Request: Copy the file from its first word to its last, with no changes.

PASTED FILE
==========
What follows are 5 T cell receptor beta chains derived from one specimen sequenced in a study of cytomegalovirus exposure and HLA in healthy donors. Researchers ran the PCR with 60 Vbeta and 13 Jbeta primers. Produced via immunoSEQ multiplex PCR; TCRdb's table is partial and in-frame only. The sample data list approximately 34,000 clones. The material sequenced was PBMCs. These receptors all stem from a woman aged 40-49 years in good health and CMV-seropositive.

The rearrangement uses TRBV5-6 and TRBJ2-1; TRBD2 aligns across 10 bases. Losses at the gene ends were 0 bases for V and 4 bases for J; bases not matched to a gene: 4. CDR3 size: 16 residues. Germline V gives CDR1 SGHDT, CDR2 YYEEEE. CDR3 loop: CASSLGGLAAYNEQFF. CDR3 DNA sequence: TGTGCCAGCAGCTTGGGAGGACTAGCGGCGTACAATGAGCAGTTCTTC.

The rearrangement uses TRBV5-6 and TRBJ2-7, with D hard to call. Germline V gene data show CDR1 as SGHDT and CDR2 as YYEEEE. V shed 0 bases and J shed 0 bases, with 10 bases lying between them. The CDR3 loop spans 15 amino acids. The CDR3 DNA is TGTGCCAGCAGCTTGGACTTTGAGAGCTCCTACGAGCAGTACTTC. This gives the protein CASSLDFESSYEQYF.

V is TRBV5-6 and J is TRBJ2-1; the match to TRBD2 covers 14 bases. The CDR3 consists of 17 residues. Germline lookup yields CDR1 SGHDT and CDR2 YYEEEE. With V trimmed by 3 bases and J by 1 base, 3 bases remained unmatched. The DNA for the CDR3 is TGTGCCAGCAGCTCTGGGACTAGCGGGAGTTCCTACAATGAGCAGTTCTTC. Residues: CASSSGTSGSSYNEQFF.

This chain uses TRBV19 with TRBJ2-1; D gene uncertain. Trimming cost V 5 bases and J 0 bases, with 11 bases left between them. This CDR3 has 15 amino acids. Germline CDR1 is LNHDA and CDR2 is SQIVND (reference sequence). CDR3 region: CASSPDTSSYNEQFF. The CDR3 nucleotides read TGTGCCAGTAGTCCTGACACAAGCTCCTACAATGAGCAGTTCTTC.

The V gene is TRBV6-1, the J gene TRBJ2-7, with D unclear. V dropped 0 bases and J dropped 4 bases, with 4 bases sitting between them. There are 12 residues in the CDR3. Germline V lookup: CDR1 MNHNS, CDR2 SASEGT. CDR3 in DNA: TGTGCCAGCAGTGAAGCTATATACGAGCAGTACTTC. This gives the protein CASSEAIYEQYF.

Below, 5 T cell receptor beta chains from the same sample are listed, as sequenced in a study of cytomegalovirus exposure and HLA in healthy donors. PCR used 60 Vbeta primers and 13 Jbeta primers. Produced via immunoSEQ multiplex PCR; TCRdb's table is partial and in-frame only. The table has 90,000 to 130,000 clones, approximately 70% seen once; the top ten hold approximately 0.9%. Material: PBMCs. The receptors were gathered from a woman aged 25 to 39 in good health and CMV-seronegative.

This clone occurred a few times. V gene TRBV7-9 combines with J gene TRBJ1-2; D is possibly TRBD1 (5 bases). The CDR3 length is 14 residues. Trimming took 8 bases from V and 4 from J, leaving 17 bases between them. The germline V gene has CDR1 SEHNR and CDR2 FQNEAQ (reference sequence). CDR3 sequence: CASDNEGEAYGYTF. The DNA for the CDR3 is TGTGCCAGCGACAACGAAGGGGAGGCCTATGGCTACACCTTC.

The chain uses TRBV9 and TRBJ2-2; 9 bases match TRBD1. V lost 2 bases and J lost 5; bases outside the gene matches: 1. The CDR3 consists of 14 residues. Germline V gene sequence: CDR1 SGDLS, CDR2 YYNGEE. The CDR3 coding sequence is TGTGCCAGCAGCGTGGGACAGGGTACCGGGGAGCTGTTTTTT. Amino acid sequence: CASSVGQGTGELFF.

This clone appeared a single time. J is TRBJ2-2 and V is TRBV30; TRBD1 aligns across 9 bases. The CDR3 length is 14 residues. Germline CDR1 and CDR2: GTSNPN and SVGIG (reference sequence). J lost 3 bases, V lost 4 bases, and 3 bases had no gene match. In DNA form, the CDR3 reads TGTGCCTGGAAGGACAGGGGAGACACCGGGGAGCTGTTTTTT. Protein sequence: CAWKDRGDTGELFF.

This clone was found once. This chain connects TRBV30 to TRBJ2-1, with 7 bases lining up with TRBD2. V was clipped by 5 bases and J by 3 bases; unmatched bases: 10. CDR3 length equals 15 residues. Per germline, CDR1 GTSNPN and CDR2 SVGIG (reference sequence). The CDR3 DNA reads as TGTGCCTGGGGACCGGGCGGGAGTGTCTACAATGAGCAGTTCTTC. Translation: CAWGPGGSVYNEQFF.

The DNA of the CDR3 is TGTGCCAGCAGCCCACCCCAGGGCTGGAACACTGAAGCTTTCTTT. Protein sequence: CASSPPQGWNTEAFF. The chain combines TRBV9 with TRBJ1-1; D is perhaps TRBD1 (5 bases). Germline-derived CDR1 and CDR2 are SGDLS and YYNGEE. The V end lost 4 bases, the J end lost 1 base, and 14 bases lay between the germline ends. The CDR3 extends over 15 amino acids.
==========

What follows are 5 T cell receptor beta chains derived from one specimen sequenced in a study of cytomegalovirus exposure and HLA in healthy donors. Researchers ran the PCR with 60 Vbeta and 13 Jbeta primers. Produced via immunoSEQ multiplex PCR; TCRdb's table is partial and in-frame only. The sample data list approximately 34,000 clones. The material sequenced was PBMCs. These receptors all stem from a woman aged 40-49 years in good health and CMV-seropositive.

The rearrangement uses TRBV5-6 and TRBJ2-1; TRBD2 aligns across 10 bases. Losses at the gene ends were 0 bases for V and 4 bases for J; bases not matched to a gene: 4. CDR3 size: 16 residues. Germline V gives CDR1 SGHDT, CDR2 YYEEEE. CDR3 loop: CASSLGGLAAYNEQFF. CDR3 DNA sequence: TGTGCCAGCAGCTTGGGAGGACTAGCGGCGTACAATGAGCAGTTCTTC.

The rearrangement uses TRBV5-6 and TRBJ2-7, with D hard to call. Germline V gene data show CDR1 as SGHDT and CDR2 as YYEEEE. V shed 0 bases and J shed 0 bases, with 10 bases lying between them. The CDR3 loop spans 15 amino acids. The CDR3 DNA is TGTGCCAGCAGCTTGGACTTTGAGAGCTCCTACGAGCAGTACTTC. This gives the protein CASSLDFESSYEQYF.

V is TRBV5-6 and J is TRBJ2-1; the match to TRBD2 covers 14 bases. The CDR3 consists of 17 residues. Germline lookup yields CDR1 SGHDT and CDR2 YYEEEE. With V trimmed by 3 bases and J by 1 base, 3 bases remained unmatched. The DNA for the CDR3 is TGTGCCAGCAGCTCTGGGACTAGCGGGAGTTCCTACAATGAGCAGTTCTTC. Residues: CASSSGTSGSSYNEQFF.

This chain uses TRBV19 with TRBJ2-1; D gene uncertain. Trimming cost V 5 bases and J 0 bases, with 11 bases left between them. This CDR3 has 15 amino acids. Germline CDR1 is LNHDA and CDR2 is SQIVND (reference sequence). CDR3 region: CASSPDTSSYNEQFF. The CDR3 nucleotides read TGTGCCAGTAGTCCTGACACAAGCTCCTACAATGAGCAGTTCTTC.

The V gene is TRBV6-1, the J gene TRBJ2-7, with D unclear. V dropped 0 bases and J dropped 4 bases, with 4 bases sitting between them. There are 12 residues in the CDR3. Germline V lookup: CDR1 MNHNS, CDR2 SASEGT. CDR3 in DNA: TGTGCCAGCAGTGAAGCTATATACGAGCAGTACTTC. This gives the protein CASSEAIYEQYF.

Below, 5 T cell receptor beta chains from the same sample are listed, as sequenced in a study of cytomegalovirus exposure and HLA in healthy donors. PCR used 60 Vbeta primers and 13 Jbeta primers. Produced via immunoSEQ multiplex PCR; TCRdb's table is partial and in-frame only. The table has 90,000 to 130,000 clones, approximately 70% seen once; the top ten hold approximately 0.9%. Material: PBMCs. The receptors were gathered from a woman aged 25 to 39 in good health and CMV-seronegative.

This clone occurred a few times. V gene TRBV7-9 combines with J gene TRBJ1-2; D is possibly TRBD1 (5 bases). The CDR3 length is 14 residues. Trimming took 8 bases from V and 4 from J, leaving 17 bases between them. The germline V gene has CDR1 SEHNR and CDR2 FQNEAQ (reference sequence). CDR3 sequence: CASDNEGEAYGYTF. The DNA for the CDR3 is TGTGCCAGCGACAACGAAGGGGAGGCCTATGGCTACACCTTC.

The chain uses TRBV9 and TRBJ2-2; 9 bases match TRBD1. V lost 2 bases and J lost 5; bases outside the gene matches: 1. The CDR3 consists of 14 residues. Germline V gene sequence: CDR1 SGDLS, CDR2 YYNGEE. The CDR3 coding sequence is TGTGCCAGCAGCGTGGGACAGGGTACCGGGGAGCTGTTTTTT. Amino acid sequence: CASSVGQGTGELFF.

This clone appeared a single time. J is TRBJ2-2 and V is TRBV30; TRBD1 aligns across 9 bases. The CDR3 length is 14 residues. Germline CDR1 and CDR2: GTSNPN and SVGIG (reference sequence). J lost 3 bases, V lost 4 bases, and 3 bases had no gene match. In DNA form, the CDR3 reads TGTGCCTGGAAGGACAGGGGAGACACCGGGGAGCTGTTTTTT. Protein sequence: CAWKDRGDTGELFF.

This clone was found once. This chain connects TRBV30 to TRBJ2-1, with 7 bases lining up with TRBD2. V was clipped by 5 bases and J by 3 bases; unmatched bases: 10. CDR3 length equals 15 residues. Per germline, CDR1 GTSNPN and CDR2 SVGIG (reference sequence). The CDR3 DNA reads as TGTGCCTGGGGACCGGGCGGGAGTGTCTACAATGAGCAGTTCTTC. Translation: CAWGPGGSVYNEQFF.

The DNA of the CDR3 is TGTGCCAGCAGCCCACCCCAGGGCTGGAACACTGAAGCTTTCTTT. Protein sequence: CASSPPQGWNTEAFF. The chain combines TRBV9 with TRBJ1-1; D is perhaps TRBD1 (5 bases). Germline-derived CDR1 and CDR2 are SGDLS and YYNGEE. The V end lost 4 bases, the J end lost 1 base, and 14 bases lay between the germline ends. The CDR3 extends over 15 amino acids.